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Arch Neurol. 2000 Aug;57(8):1210-2.

A case of Balamuthia mandrillaris meningoencephalitis.

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  • 1Neurology Service, St Joseph's Building, Fourth Floor, St Elizabeth's Medical Center, 736 Cambridge St, Boston, MA 02135, USA.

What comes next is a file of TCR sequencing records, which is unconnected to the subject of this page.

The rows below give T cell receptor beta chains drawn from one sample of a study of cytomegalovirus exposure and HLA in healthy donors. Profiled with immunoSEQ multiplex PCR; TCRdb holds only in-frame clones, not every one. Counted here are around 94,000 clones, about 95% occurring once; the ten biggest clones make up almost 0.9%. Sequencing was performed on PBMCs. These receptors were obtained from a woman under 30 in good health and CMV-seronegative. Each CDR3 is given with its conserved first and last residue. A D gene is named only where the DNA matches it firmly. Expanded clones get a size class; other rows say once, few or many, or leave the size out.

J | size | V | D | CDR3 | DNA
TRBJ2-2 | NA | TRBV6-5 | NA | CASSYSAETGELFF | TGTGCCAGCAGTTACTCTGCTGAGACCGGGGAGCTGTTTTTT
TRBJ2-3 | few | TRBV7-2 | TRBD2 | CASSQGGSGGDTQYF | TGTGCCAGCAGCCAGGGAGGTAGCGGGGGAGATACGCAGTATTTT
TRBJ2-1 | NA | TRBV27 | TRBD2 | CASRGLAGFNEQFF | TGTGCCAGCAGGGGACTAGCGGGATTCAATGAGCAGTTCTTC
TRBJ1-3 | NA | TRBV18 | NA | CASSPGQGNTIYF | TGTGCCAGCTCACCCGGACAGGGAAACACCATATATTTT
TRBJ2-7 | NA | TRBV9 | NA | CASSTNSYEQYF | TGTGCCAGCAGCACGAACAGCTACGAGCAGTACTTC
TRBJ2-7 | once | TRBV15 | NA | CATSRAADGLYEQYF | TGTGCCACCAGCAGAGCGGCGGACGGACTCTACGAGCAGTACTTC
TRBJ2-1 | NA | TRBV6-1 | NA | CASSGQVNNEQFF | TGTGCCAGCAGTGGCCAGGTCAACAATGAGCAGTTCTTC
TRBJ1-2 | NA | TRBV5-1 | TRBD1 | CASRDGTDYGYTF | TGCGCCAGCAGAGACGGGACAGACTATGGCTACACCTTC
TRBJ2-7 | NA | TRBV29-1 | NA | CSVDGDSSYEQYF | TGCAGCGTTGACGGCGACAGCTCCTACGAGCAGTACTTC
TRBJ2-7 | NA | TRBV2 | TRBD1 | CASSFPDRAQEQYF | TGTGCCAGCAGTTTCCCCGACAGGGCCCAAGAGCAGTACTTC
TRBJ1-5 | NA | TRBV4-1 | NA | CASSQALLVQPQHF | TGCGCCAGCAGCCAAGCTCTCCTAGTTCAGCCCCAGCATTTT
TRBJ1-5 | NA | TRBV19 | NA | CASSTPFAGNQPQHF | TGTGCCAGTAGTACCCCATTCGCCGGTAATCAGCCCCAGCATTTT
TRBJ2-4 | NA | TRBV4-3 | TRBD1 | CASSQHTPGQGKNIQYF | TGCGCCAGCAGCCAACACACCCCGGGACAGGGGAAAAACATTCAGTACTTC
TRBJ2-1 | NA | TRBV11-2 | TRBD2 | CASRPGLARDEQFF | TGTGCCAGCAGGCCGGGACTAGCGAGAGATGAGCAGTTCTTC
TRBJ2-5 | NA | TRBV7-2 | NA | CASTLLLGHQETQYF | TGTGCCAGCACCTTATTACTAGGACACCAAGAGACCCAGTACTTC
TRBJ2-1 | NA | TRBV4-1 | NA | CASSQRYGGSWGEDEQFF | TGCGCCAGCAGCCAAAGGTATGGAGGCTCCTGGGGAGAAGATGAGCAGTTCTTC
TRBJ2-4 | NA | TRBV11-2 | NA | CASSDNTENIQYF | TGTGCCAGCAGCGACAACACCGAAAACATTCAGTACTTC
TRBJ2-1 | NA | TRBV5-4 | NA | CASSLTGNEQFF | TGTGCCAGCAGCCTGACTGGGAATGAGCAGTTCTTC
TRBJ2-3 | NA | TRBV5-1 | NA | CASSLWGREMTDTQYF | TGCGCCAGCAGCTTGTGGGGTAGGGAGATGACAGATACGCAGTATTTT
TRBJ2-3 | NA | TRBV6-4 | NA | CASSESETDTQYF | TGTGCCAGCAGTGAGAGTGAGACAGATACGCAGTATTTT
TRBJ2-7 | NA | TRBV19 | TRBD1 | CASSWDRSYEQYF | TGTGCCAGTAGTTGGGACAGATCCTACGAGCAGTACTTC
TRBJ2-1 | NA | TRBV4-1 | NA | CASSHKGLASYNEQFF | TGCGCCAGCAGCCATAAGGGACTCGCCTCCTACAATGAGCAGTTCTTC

Balamuthia mandrillaris is a newly described pathogen that causes granulomatous amebic encephalitis, an extremely rare clinical entity that usually occurs in immunosuppressed individuals. We report a case of pathologically proven Balamuthia encephalitis with unusual laboratory and radiologic findings. A 52-year-old woman with idiopathic seizures and a 2-year history of chronic neutropenia of unknown cause had a subacute illness with progressive lethargy, headaches, and coma and died 3 months after the onset of symptoms. Cerebrospinal fluid (CSF) glucose concentrations were extremely low or unmeasurable, a feature not previously described (to our knowledge). Cranial magnetic resonance imaging scans showed a single large temporal lobe nodule, followed 6 weeks later by the appearance of 18 ring-enhancing lesions in the cerebral hemispheres that disappeared after treatment with antibiotics and high-dose corticosteroids. The initial brain biopsy specimen and analysis of CSF samples did not demonstate amebae, but a second biopsy specimen and the postmortem pathologic examination showed Balamuthia trophozoites surrounded by widespread granulomatous inflammation and vasculitis. The patient's neutropenia and antibiotic use may have caused susceptibility to this organism. Amebic meningoencephalitis should be considered in cases of subacute meningoencephalitis with greatly depressed CSF glucose concentrations and multiple nodular lesions on cerebral imaging. Arch Neurol. 2000;57:1210-1212

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